Super Bowl parties, modified for the pandemic, are planned for US bases in Japan
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TOKYO — At U.S. bases across Japan, planners are arranging Super Bowl viewing parties they say are safe alternatives to small, private gatherings that have sparked several coronavirus clusters since November.
The Super Bowl is one of the biggest social events in American culture, and traditionally a day to share food, drinks and camaraderie among U.S. service members and their families overseas, pandemic or no pandemic.
Event organizers at military bases have configured events they say are within guidelines for gathering safely to watch the Tampa Bay Buccaneers take on the Kansas City Chiefs. For viewers in Japan, kickoff is 8:30 a.m. Monday.
Yokota Air Base in western Tokyo, headquarters for U.S. Forces Japan, has scheduled events for game watchers at the USO and the officer and enlisted clubs. Yokosuka Naval Base, home of the U.S. 7th Fleet south of Tokyo, has scheduled events at five venues.
Base commanders have reason to be concerned about their people getting together. Clusters of coronavirus cases over the winter at Yokota, Yokosuka and elsewhere were traced to small gatherings like dinner parties and birthday parties, among other behaviors.
In two cases, baby showers and gender reveal parties were to blame, Command Chief Master Sgt. Richard Winegardner Jr. of U.S. Forces Japan said on American Forces Network in November.
“My guess is they didn't see that as a high potential for spread,” Winegardner added in Facebook a comment at the time.
Yokota imposes a limit of six people or two families on any gathering, but squadron commanders may permit exceptions to that rule, base spokesman Lt. Stuart Thrift said in an email Wednesday to Stars and Stripes.
Official Super Bowl parties at Yokota, like any large events on base, “are reviewed by Public Health to ensure measures are in place to help prevent the spread of COVID-19,” Raymond Magby, deputy director of the 374th Force Support Squadron, said Wednesday by email. COVID-19 is the respiratory disease caused by the coronavirus.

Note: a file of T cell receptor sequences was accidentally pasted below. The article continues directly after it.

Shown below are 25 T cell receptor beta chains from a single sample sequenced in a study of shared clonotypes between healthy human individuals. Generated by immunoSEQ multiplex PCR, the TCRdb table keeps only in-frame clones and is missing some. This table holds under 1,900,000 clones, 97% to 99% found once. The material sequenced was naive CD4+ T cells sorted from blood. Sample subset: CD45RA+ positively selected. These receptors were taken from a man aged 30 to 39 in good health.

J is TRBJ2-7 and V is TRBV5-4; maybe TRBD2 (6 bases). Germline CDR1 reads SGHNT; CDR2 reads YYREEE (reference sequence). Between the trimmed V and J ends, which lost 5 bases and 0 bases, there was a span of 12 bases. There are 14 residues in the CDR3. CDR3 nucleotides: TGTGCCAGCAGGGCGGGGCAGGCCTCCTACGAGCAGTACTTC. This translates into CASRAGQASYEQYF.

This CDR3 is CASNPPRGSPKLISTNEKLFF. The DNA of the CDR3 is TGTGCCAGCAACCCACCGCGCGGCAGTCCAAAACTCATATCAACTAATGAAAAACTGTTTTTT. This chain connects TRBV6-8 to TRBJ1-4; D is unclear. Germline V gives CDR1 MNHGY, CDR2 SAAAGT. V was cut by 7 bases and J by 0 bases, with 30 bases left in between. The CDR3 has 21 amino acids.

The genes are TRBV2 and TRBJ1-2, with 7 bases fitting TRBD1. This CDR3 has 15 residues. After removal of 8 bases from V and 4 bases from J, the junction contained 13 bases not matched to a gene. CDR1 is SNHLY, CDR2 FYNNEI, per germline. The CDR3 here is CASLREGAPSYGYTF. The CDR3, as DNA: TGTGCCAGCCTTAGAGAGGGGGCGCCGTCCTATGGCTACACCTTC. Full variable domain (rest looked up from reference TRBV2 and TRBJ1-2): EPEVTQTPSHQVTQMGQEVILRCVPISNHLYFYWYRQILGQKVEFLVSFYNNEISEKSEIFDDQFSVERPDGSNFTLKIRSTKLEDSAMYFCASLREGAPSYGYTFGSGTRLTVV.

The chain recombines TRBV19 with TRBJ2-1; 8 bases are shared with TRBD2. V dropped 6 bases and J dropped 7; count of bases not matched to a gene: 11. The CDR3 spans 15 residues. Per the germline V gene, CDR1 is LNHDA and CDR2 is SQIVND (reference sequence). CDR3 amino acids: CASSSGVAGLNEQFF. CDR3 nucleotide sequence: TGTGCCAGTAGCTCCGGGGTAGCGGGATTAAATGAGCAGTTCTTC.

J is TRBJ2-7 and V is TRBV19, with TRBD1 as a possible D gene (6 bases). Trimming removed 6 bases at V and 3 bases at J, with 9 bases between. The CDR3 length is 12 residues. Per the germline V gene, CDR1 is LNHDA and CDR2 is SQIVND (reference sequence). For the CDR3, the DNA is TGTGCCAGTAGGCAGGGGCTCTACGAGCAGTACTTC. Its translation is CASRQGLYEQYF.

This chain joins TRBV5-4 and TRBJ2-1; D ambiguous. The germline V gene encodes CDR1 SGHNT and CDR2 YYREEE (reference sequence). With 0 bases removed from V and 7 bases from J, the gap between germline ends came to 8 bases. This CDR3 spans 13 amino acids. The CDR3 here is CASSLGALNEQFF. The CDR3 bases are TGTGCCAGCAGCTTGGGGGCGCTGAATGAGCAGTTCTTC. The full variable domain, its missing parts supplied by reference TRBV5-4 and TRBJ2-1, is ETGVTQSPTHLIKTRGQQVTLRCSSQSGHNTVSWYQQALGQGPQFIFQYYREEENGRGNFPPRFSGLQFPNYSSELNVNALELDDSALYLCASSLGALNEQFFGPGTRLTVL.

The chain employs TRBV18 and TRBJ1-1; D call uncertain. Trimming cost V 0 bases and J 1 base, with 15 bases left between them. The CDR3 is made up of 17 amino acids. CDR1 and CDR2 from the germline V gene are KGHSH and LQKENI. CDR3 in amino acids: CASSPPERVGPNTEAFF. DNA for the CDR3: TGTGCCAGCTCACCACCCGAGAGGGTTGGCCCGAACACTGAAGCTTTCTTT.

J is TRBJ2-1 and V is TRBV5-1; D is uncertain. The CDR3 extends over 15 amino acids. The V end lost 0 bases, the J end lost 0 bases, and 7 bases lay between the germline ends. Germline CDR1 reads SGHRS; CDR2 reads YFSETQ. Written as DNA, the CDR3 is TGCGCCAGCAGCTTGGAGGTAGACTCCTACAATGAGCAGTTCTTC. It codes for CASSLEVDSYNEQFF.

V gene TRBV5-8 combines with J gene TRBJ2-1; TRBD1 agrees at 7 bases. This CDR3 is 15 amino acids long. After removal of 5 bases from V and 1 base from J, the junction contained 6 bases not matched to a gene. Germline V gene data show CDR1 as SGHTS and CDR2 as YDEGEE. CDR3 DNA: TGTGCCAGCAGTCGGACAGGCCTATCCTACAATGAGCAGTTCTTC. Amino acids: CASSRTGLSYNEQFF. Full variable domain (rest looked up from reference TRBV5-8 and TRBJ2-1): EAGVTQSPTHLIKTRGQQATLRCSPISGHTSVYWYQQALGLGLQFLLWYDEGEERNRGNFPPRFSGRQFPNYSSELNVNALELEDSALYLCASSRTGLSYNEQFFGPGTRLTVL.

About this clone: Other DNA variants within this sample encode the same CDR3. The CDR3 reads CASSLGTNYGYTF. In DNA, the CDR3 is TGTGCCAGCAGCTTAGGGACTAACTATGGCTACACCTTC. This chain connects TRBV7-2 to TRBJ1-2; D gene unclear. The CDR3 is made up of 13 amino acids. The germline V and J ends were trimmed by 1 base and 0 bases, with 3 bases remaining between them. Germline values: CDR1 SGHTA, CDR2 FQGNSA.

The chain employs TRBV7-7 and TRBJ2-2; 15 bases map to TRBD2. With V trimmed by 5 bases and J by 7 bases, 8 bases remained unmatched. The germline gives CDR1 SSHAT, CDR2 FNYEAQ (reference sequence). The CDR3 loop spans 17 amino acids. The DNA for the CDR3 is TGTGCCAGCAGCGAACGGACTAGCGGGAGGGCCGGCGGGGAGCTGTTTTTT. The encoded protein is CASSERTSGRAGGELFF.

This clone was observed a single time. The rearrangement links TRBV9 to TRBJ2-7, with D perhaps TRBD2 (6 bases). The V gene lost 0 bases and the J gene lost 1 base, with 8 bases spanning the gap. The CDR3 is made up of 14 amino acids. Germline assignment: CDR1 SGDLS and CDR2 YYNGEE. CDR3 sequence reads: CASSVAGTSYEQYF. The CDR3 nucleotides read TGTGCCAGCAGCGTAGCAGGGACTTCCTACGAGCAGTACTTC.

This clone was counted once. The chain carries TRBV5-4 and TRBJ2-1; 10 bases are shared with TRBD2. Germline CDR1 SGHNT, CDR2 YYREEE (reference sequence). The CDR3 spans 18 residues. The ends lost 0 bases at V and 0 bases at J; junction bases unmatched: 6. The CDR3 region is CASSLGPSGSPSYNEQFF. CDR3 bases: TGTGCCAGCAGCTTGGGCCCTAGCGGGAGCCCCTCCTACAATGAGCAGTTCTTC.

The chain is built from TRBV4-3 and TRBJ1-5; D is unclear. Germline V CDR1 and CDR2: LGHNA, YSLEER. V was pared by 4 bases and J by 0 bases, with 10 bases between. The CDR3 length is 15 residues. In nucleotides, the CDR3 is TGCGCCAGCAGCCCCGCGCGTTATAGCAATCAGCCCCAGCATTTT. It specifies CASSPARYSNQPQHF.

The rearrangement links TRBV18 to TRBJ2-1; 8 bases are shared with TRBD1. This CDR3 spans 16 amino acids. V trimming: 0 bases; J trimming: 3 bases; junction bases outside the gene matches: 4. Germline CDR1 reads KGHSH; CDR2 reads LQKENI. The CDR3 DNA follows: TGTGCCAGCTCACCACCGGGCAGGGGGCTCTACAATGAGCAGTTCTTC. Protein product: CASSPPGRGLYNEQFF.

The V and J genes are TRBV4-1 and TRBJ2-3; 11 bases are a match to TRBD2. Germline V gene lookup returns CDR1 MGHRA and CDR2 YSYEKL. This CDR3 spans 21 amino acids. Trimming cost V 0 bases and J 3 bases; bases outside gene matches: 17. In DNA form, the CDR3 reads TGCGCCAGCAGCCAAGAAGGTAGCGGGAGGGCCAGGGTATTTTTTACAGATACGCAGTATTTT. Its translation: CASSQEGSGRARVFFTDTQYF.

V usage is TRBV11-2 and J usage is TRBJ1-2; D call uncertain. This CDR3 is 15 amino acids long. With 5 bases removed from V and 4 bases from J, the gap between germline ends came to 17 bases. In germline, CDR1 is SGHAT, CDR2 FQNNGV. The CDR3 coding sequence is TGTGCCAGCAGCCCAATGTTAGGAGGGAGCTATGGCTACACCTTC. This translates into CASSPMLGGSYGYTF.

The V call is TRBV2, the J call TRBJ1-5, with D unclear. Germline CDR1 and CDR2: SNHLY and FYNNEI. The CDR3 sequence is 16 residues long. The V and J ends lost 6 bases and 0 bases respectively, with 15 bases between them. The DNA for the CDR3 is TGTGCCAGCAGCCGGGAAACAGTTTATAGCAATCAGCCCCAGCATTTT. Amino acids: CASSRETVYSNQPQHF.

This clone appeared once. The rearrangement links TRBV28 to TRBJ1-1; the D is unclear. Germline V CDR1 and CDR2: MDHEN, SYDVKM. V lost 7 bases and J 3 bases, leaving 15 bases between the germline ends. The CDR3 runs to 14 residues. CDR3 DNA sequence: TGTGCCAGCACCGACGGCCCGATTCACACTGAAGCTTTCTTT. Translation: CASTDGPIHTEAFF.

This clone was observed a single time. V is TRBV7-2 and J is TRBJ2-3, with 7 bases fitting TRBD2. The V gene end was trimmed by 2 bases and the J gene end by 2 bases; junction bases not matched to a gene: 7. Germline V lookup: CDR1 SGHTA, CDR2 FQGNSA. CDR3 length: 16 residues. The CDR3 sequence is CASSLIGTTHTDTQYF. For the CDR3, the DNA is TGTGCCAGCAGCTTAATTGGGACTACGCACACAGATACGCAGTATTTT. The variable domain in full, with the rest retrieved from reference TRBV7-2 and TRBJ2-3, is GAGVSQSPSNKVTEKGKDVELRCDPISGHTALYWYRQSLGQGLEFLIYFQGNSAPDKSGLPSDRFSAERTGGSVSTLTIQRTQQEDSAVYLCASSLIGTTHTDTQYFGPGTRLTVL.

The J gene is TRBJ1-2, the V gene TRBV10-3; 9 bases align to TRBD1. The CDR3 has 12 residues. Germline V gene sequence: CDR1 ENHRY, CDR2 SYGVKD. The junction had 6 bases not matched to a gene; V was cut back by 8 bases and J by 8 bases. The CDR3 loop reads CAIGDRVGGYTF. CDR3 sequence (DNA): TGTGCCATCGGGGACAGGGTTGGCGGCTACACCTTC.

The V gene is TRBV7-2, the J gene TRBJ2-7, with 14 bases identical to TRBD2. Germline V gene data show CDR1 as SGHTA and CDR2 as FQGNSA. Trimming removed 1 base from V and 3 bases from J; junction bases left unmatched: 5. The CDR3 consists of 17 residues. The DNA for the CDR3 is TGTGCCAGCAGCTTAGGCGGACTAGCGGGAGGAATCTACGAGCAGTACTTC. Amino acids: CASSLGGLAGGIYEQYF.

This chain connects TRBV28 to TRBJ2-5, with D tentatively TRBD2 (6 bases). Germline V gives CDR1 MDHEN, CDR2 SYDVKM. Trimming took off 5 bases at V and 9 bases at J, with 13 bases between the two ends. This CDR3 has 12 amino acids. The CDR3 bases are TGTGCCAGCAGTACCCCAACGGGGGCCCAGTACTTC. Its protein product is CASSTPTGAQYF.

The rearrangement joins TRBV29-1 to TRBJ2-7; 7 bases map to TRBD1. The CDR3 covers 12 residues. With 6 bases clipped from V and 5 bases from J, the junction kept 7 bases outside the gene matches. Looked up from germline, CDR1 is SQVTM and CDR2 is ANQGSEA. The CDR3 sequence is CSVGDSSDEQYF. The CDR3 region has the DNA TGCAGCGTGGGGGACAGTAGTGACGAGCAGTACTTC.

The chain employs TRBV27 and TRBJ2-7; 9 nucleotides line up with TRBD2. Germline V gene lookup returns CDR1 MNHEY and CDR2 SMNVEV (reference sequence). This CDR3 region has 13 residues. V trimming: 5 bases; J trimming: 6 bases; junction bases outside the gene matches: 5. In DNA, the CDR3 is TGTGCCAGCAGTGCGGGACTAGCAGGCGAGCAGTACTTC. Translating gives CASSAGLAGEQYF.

Multiple venues reduce crowd size at each, Magby said. He said tables are at least six feet apart and masks are required.
“Our staff will be out and about monitoring the entire event and correcting attendees if needed,” he said.
At Yokosuka, parties are scheduled at the Fleet and Benny Decker theaters, the Liberty Center, the satellite Liberty Center and the bowling center.
Each theater can seat 400 people but will have a maximum capacity of 75 on Monday, base spokesman Randall Baucom said Thursday. The bowling alley will only allow a maximum of five people per lane, every other lane.
Yokosuka’s public health policy, which was updated Thursday, states that people may gather on or off base in groups no larger than five people or two households.
“We’re hoping that by breaking up events into smaller groups that we can give people, especially our junior enlisted, the opportunity to get together and watch the game in a safe environment outside of the unaccompanied housing,” Baucom said by phone Thursday to Stars and Stripes.
Anyone choosing to view the big game at home should use caution and adhere to base policy, Col. Jason Mills, vice commander of the 374th Airlift Wing, said Wednesday in an email to Stars and Stripes.
“I encourage everyone to have a brief conversation with your coworkers, neighbors and friends around the world to determine the impact a positive COVID case has had on someone they know,” he said. “With that knowledge in hand, you should be reenergized to assist the entirety of Team Yokota through the next phase of our fight against the virus.”